28. Dee Rees's Pariah
In 2011, we met one of the most exciting queer voices to emerge in film this past decade: Dee Rees. Her semi-autobiographical directorial debut Pariah — which follows a Black teenage girl embracing her queer identity — was a huge critical favourite when it premiered at Sundance. And it launched a career that would include 2015's Emmy Award-winning Bessie Smith biopic Bessie and 2017's Mudbound. The latter led to two huge milestones: Rees was the first Black woman to ever be nominated for a writing Oscar or to direct a film for which an actor or actress was nominated for an Academy Award (which is, frankly, insane given that it was just a few years ago and still remains the case).
27. Sam Smith's "Stay With Me"
While, contrary to their own Oscar speech, Sam Smith may not have been the first gay to win an Oscar, they did give us a lot to appreciate in the 2010s, including their undeniably harrowing signature single "Stay With Me." The 2014 release would win Grammys for record and song of the year, and Smith accepted the former with a much more fact-based speech than at the Oscars: "I want to thank the man who this record is about who I fell in love with last year. Thank you so much for breaking my heart because you got me four Grammys."
26. Billy Porter's red carpet fashion
No one redefined what celebrity male fashion could look like this decade more than actor Billy Porter, whose tuxedo gown was literally the best thing about this year's Oscars and who wore this while becoming the first openly gay Black man to win an Emmy for best drama actor. In a world where the aesthetic for men on red carpets has been "normative bore" for far too long, bless Porter for showing everyone how it can be done.
25. Céline Sciamma's Portrait of a Lady on Fire, Robin Campillo's BPM (Beats Per Minute) and Alain Guiraudie's Stranger By The Lake
This is cheating but France's queer film output in the 2010s was so incredible that not including the three films I consider the crème de la crème — 2013's unbearably sexy thriller Stranger By The Lake, 2017's powerful AIDS activism docudrama BPM (Beats Per Minute) and this year's exquisite 18th century lesbian romance Portrait of a Lady on Fire — would be too shameful. While Palme d'Or winning (and straight male gaze-heavy) Blue is the Warmest Colour got more mainstream attention, this trio of masterpieces are much more worthy of yours.
24. Master of None's "Thanksgiving" episode
Lena Waithe became the first LGBTQ woman of colour — and woman of colour, period — to win the Emmy for comedy writing for the 2017 "Thanksgiving" episode of Master of None. Set over an evolution of Thanksgivings between Denise (Waithe) and her mother (Angela Bassett) as the latter comes to terms with her daughter being a lesbian, the episode is about as brilliant a coming out narrative as they get.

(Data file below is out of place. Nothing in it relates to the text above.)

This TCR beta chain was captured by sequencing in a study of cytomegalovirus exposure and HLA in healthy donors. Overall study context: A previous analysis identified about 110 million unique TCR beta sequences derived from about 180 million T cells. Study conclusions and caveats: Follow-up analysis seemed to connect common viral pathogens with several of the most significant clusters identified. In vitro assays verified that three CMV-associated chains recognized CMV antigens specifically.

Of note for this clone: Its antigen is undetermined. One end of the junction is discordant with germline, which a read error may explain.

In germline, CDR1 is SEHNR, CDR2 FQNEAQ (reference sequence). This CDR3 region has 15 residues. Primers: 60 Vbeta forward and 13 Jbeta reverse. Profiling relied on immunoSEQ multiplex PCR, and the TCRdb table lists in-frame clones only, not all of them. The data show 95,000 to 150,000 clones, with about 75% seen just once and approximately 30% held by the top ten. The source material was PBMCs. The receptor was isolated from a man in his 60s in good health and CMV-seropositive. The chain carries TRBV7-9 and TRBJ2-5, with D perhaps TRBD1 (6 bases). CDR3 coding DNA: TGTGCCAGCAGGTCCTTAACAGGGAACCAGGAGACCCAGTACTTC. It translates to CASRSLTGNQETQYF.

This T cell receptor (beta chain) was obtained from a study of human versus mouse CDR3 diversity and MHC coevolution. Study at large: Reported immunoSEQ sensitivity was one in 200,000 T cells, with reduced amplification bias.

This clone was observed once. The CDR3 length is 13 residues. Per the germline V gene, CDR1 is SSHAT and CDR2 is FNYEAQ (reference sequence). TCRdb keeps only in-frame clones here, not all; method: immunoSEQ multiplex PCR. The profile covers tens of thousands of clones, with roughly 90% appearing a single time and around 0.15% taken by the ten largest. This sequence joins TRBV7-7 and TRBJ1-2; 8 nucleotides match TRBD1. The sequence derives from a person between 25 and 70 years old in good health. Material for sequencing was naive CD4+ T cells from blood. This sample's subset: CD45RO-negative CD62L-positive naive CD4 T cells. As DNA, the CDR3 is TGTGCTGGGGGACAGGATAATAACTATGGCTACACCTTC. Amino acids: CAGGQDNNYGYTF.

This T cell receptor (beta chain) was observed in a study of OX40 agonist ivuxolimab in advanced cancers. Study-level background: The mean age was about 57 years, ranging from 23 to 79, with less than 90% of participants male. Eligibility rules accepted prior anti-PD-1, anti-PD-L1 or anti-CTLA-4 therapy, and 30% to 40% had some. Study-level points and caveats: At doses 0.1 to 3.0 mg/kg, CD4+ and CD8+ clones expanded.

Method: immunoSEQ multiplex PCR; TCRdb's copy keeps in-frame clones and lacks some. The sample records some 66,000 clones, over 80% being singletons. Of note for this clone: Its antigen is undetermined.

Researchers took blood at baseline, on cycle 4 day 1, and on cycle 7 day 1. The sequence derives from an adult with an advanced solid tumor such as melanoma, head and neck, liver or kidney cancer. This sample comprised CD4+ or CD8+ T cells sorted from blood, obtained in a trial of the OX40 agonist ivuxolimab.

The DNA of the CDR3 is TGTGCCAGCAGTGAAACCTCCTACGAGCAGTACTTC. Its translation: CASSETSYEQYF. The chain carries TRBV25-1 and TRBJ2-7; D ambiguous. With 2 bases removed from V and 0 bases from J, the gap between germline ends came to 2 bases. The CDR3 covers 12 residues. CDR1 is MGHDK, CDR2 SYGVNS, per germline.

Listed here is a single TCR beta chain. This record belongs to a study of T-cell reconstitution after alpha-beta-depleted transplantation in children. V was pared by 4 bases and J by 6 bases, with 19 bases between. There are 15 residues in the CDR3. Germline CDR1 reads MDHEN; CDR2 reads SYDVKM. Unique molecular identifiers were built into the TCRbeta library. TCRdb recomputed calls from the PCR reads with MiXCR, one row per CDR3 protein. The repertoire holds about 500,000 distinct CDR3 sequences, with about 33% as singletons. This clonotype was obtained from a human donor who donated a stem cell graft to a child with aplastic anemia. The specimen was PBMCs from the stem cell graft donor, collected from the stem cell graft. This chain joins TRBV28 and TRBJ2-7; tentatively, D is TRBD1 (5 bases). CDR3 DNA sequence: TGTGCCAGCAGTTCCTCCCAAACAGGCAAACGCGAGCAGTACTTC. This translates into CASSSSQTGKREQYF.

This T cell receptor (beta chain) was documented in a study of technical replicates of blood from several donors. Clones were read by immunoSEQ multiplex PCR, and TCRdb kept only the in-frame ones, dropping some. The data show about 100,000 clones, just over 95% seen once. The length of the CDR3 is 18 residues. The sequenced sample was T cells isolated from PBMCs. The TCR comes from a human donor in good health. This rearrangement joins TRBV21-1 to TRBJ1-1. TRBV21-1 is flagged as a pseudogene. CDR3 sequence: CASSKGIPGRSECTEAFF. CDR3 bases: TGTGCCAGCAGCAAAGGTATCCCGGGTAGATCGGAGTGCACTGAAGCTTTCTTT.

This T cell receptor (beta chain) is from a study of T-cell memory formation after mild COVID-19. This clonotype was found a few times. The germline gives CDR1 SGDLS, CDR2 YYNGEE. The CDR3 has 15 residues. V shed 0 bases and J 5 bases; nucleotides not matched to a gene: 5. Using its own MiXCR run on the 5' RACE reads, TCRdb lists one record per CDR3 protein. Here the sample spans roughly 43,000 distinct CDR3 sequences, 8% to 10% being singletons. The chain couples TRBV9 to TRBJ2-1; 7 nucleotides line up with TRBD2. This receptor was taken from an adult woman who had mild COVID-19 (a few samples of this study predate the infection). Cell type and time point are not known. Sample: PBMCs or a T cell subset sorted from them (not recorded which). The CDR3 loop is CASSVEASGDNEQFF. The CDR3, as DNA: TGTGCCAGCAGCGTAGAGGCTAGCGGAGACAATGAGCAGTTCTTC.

23. Daniela Vega in A Fantastic Woman
The 2010s were a massive decade for the evolution of trans representation on screen, and Chilean actress Daniela Vega is a very notable part of that narrative. In the 2017 film A Fantastic Woman — her very first acting role — Vega plays Maria, a trans woman reeling from the death of her boyfriend. Vega's stunning performance helped lead the film to an Oscar for best foreign language film, and set the stage for Vega to become the first transgender person in history to be a presenter at the ceremony.
22. Lisa Cholodenko's The Kids Are All Right
In another historic awards moment, Lisa Cholodenko became the first openly queer woman to direct a film to a best picture Oscar nomination with The Kids Are All Right (it notably also received nominations for Cholodenko's screenplay, co-written with Stuart Blumberg, and for Annette Bening and Mark Ruffalo's performances). And deservedly so: The Kids Are All Right — one of the first mainstream films to depict a same-sex couple raising children — is still smart and warm and hilarious almost a decade later.
21. Kate McKinnon and Bowen Yang on Saturday Night Live
Two of the few undeniably great things about a very uneven decade for Lorne Michaels's 45-season-and-counting Saturday Night Live were the additions of two tremendously talented gay comedians: Kate McKinnon (who joined in 2012 and has been the best thing about SNL ever since) and Bowen Yang (who came on as a writer in 2018 and cast member in 2019). Though obviously McKinnon is in a league of her own at this point, Yang has already injected so much queer life into the series this past season that it gives us hope for its future
20. Andrew Haigh's Weekend
Few things in the 2010s made me swoon harder than Weekend, a 2011 independent British film written and directed by Andrew Haigh. Perfectly naturalistic and uniquely sensitive, the film expresses so much about modern queer sexuality through its subtle story of two men who just met spending a weekend together full of sex, drugs and intimacy. It's really one of the best films of the 2010s, period.